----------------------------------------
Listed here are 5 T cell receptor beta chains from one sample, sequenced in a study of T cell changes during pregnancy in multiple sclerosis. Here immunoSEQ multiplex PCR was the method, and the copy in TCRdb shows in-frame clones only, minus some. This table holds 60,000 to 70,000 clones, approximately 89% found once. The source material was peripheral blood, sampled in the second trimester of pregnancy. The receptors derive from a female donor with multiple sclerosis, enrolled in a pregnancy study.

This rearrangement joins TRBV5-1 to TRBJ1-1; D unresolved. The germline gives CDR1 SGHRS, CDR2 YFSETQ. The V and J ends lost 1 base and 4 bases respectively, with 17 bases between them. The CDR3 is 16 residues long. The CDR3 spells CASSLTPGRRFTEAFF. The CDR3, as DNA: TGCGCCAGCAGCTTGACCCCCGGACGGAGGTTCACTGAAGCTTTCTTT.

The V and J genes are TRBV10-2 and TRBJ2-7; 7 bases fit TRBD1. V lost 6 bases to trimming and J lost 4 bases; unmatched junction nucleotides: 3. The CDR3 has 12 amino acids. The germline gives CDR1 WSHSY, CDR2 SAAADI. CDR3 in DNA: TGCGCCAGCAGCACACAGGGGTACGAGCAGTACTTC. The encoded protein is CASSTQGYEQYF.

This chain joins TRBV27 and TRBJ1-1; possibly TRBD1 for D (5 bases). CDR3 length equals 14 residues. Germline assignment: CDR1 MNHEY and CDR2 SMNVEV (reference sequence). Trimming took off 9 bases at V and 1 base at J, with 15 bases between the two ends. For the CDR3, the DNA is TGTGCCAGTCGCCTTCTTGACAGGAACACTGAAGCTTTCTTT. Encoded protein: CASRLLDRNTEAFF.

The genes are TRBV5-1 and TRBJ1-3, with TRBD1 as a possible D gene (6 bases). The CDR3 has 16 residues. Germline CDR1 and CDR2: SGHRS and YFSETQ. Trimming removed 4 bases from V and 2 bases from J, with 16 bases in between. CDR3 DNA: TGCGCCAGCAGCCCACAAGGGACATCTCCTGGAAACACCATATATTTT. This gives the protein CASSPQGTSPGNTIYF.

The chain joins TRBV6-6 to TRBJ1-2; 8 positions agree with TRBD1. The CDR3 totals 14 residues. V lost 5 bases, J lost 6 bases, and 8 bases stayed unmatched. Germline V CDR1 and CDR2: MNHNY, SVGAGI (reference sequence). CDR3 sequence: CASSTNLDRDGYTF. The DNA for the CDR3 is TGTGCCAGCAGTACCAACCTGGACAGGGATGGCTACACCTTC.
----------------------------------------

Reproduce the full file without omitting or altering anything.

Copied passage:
Listed here are 5 T cell receptor beta chains from one sample, sequenced in a study of T cell changes during pregnancy in multiple sclerosis. Here immunoSEQ multiplex PCR was the method, and the copy in TCRdb shows in-frame clones only, minus some. This table holds 60,000 to 70,000 clones, approximately 89% found once. The source material was peripheral blood, sampled in the second trimester of pregnancy. The receptors derive from a female donor with multiple sclerosis, enrolled in a pregnancy study.

This rearrangement joins TRBV5-1 to TRBJ1-1; D unresolved. The germline gives CDR1 SGHRS, CDR2 YFSETQ. The V and J ends lost 1 base and 4 bases respectively, with 17 bases between them. The CDR3 is 16 residues long. The CDR3 spells CASSLTPGRRFTEAFF. The CDR3, as DNA: TGCGCCAGCAGCTTGACCCCCGGACGGAGGTTCACTGAAGCTTTCTTT.

The V and J genes are TRBV10-2 and TRBJ2-7; 7 bases fit TRBD1. V lost 6 bases to trimming and J lost 4 bases; unmatched junction nucleotides: 3. The CDR3 has 12 amino acids. The germline gives CDR1 WSHSY, CDR2 SAAADI. CDR3 in DNA: TGCGCCAGCAGCACACAGGGGTACGAGCAGTACTTC. The encoded protein is CASSTQGYEQYF.

This chain joins TRBV27 and TRBJ1-1; possibly TRBD1 for D (5 bases). CDR3 length equals 14 residues. Germline assignment: CDR1 MNHEY and CDR2 SMNVEV (reference sequence). Trimming took off 9 bases at V and 1 base at J, with 15 bases between the two ends. For the CDR3, the DNA is TGTGCCAGTCGCCTTCTTGACAGGAACACTGAAGCTTTCTTT. Encoded protein: CASRLLDRNTEAFF.

The genes are TRBV5-1 and TRBJ1-3, with TRBD1 as a possible D gene (6 bases). The CDR3 has 16 residues. Germline CDR1 and CDR2: SGHRS and YFSETQ. Trimming removed 4 bases from V and 2 bases from J, with 16 bases in between. CDR3 DNA: TGCGCCAGCAGCCCACAAGGGACATCTCCTGGAAACACCATATATTTT. This gives the protein CASSPQGTSPGNTIYF.

The chain joins TRBV6-6 to TRBJ1-2; 8 positions agree with TRBD1. The CDR3 totals 14 residues. V lost 5 bases, J lost 6 bases, and 8 bases stayed unmatched. Germline V CDR1 and CDR2: MNHNY, SVGAGI (reference sequence). CDR3 sequence: CASSTNLDRDGYTF. The DNA for the CDR3 is TGTGCCAGCAGTACCAACCTGGACAGGGATGGCTACACCTTC.